“Let’s face it: Regardless of what anyone thinks of Barchi, he’s been given an impossible task to accomplish in an impossible timeframe,” said one Barchi critic on the Rutgers faculty. “There is no way this should be rushed through in one year, especially without the financing to do it right.”

While Barchi’s handling of the Mike Rice firing has captured the national headlines over the past 16 days, it is his seemingly single-minded -- and understandable -- focus on the Rutgers-UMDNJ merger and his vision for Rutgers’ long-term future that has faculty members worried.

Barchi has made it clear that he was brought in to turn Rutgers into the premier institution envisioned by Christie’s blue-ribbon higher education task force, which was chaired by former governor and former Drew University President Thomas Kean. In fact, Barchi told members of the search committee that selected him that change would require strong leadership and that he would not be popular with everyone, especially among the faculty.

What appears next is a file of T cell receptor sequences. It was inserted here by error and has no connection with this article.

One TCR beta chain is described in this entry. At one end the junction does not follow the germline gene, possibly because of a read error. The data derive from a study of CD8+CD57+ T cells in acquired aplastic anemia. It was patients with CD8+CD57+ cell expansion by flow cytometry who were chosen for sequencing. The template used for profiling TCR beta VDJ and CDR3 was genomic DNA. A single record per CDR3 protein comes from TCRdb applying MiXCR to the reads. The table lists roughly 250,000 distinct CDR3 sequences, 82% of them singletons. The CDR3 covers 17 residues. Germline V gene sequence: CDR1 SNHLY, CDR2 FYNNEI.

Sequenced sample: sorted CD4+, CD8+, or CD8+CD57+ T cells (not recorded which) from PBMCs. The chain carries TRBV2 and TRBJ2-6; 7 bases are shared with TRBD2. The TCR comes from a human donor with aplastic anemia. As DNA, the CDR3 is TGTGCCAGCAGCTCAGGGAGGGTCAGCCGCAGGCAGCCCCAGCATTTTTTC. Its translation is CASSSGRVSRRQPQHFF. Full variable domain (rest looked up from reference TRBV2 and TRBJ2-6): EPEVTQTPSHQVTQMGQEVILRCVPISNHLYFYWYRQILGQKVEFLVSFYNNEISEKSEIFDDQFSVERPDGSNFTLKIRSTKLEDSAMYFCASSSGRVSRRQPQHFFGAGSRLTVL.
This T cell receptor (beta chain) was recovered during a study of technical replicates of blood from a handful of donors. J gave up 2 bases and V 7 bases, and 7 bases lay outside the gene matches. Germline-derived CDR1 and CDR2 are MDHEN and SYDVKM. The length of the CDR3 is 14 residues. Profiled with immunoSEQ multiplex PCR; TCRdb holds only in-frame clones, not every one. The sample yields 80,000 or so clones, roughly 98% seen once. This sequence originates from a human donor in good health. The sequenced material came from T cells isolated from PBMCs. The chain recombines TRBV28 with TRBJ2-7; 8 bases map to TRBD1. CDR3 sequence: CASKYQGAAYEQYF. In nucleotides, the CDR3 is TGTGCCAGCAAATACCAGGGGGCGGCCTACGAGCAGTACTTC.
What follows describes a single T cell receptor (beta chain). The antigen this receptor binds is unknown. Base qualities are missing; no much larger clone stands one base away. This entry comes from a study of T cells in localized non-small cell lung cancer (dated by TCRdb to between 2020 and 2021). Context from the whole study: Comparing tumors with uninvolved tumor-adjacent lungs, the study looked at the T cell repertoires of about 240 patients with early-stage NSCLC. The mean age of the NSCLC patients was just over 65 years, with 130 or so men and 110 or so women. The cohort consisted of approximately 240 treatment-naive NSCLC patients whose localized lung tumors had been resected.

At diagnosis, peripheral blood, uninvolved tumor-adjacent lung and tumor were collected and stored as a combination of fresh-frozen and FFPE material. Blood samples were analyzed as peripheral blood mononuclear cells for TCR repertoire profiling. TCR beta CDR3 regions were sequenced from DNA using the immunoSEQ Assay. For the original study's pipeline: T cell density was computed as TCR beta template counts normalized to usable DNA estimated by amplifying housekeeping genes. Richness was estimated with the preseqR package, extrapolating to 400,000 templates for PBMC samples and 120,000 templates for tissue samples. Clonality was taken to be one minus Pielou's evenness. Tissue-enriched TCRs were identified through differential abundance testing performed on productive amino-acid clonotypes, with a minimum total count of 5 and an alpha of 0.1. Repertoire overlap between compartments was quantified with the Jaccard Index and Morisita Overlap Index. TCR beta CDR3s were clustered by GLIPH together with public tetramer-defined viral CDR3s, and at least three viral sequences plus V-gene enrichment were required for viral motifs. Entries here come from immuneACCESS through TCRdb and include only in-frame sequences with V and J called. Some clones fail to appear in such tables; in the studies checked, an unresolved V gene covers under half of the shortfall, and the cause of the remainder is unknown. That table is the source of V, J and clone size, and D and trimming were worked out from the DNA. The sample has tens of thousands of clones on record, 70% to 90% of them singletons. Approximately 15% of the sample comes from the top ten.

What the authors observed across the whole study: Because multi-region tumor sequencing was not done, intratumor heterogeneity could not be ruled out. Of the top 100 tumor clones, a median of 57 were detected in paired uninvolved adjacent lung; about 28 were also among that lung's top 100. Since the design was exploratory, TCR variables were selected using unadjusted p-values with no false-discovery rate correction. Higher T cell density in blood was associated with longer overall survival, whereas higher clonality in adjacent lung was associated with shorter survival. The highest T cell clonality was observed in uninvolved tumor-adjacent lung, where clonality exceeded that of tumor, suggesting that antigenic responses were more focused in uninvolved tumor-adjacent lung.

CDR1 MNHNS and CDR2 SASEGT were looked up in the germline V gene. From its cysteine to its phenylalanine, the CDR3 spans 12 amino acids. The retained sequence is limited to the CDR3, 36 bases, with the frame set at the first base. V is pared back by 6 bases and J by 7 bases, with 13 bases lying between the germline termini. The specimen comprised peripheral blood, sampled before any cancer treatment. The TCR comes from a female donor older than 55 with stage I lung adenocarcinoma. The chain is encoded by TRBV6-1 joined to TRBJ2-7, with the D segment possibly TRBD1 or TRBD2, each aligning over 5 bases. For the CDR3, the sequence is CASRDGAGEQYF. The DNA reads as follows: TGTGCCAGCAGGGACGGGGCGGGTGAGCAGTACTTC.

An Unwelcome Announcement

While Barchi’s predecessors, Francis Lawrence, who died earlier this week, and Richard McCormick, emphasized a vision of “one Rutgers,” Barchi aroused dissension at Rutgers-Newark recently when he expressed the view that the New Brunswick-Piscataway campus should be the “research” institution, Newark the “diversity” campus, and Camden the “social service” school.

Such a change would follow the University of Michigan model, which has Ann Arbor as its research campus and most nontraditional students going to the Flint and Dearborn campuses.

However, Barchi’s comments seemed to relegate Newark to a second-class status, which was the main reason that Rutgers-Newark faculty members launched the petition drive calling for his resignation after the Rice crisis. Similarly, his view of Camden’s role seemed to reinforce the long-held fears of South Jersey political leaders that the Camden campus would continue to be treated like a stepchild by Rutgers’ latest administration -- one of the reasons that South Jersey political leader George Norcross originally called for Rutgers-Camden to be combined into Rowan University.